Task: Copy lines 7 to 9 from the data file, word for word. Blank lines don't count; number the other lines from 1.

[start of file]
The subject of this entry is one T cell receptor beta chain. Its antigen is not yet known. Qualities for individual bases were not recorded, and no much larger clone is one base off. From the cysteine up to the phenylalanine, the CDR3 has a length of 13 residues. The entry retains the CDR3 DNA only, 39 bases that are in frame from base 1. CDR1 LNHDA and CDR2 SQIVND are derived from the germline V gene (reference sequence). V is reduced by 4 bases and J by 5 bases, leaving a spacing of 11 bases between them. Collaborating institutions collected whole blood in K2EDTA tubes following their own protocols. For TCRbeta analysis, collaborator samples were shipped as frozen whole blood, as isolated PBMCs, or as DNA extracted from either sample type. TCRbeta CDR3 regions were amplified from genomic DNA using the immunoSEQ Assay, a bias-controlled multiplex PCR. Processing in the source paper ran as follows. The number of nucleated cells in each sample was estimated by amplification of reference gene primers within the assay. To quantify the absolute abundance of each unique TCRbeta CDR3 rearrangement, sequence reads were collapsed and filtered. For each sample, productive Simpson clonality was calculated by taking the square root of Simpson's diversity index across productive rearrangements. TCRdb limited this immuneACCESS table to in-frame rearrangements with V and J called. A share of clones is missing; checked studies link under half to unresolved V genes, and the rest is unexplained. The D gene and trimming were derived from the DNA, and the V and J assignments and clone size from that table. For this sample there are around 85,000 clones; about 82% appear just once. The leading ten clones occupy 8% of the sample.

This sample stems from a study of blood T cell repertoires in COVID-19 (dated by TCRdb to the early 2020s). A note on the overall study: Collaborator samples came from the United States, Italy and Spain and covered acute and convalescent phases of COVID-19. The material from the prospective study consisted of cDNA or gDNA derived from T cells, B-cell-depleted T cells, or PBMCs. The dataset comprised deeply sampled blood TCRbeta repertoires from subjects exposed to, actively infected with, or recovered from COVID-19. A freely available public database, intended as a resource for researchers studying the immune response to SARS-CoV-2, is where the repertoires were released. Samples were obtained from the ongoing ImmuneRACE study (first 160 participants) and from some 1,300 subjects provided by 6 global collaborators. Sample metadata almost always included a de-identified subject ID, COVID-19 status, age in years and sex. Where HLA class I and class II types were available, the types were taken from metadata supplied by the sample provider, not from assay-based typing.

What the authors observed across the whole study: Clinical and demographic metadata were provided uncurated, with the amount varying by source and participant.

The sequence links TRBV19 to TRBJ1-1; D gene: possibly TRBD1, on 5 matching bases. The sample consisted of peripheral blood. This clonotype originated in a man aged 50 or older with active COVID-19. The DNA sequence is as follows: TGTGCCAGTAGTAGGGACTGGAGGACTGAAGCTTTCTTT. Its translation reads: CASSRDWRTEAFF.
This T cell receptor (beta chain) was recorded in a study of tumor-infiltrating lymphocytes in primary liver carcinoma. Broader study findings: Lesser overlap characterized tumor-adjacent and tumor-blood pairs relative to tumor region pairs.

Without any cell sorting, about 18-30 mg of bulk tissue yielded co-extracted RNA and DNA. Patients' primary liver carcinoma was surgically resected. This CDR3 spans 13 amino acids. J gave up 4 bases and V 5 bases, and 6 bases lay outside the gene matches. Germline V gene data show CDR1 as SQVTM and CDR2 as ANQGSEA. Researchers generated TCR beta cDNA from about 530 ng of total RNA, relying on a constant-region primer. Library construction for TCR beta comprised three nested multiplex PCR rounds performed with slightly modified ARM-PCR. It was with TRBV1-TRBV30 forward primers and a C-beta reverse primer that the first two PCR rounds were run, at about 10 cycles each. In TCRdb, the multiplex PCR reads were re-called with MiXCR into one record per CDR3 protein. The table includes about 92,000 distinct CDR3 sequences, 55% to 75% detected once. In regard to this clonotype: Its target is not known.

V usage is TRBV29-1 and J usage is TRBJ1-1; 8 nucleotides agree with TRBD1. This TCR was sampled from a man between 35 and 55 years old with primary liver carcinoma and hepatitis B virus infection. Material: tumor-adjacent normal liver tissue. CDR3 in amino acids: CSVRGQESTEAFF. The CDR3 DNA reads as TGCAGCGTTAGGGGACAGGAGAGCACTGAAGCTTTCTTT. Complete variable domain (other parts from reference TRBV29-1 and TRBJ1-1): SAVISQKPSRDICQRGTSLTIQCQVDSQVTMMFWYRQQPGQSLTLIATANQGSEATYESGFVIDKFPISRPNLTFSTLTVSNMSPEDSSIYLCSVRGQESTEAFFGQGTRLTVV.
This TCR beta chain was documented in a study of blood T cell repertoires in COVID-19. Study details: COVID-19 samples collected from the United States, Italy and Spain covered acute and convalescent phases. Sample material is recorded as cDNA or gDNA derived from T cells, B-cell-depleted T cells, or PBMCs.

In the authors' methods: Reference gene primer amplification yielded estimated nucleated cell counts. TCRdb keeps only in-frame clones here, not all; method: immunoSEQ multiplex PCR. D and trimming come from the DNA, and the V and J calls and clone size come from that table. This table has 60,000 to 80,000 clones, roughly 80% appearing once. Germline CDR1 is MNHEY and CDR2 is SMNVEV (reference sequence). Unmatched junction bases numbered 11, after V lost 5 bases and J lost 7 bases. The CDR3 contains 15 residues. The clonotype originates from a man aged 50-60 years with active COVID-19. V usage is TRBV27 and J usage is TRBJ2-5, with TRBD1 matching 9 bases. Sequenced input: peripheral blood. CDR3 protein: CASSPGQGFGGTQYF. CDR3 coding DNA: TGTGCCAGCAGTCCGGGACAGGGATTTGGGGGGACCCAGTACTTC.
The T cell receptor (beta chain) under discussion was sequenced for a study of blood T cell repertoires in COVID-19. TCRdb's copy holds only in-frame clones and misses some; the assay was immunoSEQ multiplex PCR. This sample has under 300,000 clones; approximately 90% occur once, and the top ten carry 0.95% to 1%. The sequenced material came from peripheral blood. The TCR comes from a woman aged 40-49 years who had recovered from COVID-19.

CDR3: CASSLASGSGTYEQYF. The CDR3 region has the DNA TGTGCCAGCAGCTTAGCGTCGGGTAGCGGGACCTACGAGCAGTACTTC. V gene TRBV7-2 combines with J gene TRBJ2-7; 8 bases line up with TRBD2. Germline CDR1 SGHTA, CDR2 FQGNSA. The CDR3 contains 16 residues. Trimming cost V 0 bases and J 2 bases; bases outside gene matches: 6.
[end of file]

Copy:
V usage is TRBV29-1 and J usage is TRBJ1-1; 8 nucleotides agree with TRBD1. This TCR was sampled from a man between 35 and 55 years old with primary liver carcinoma and hepatitis B virus infection. Material: tumor-adjacent normal liver tissue. CDR3 in amino acids: CSVRGQESTEAFF. The CDR3 DNA reads as TGCAGCGTTAGGGGACAGGAGAGCACTGAAGCTTTCTTT. Complete variable domain (other parts from reference TRBV29-1 and TRBJ1-1): SAVISQKPSRDICQRGTSLTIQCQVDSQVTMMFWYRQQPGQSLTLIATANQGSEATYESGFVIDKFPISRPNLTFSTLTVSNMSPEDSSIYLCSVRGQESTEAFFGQGTRLTVV.
This TCR beta chain was documented in a study of blood T cell repertoires in COVID-19. Study details: COVID-19 samples collected from the United States, Italy and Spain covered acute and convalescent phases. Sample material is recorded as cDNA or gDNA derived from T cells, B-cell-depleted T cells, or PBMCs.

In the authors' methods: Reference gene primer amplification yielded estimated nucleated cell counts. TCRdb keeps only in-frame clones here, not all; method: immunoSEQ multiplex PCR. D and trimming come from the DNA, and the V and J calls and clone size come from that table. This table has 60,000 to 80,000 clones, roughly 80% appearing once. Germline CDR1 is MNHEY and CDR2 is SMNVEV (reference sequence). Unmatched junction bases numbered 11, after V lost 5 bases and J lost 7 bases. The CDR3 contains 15 residues. The clonotype originates from a man aged 50-60 years with active COVID-19. V usage is TRBV27 and J usage is TRBJ2-5, with TRBD1 matching 9 bases. Sequenced input: peripheral blood. CDR3 protein: CASSPGQGFGGTQYF. CDR3 coding DNA: TGTGCCAGCAGTCCGGGACAGGGATTTGGGGGGACCCAGTACTTC.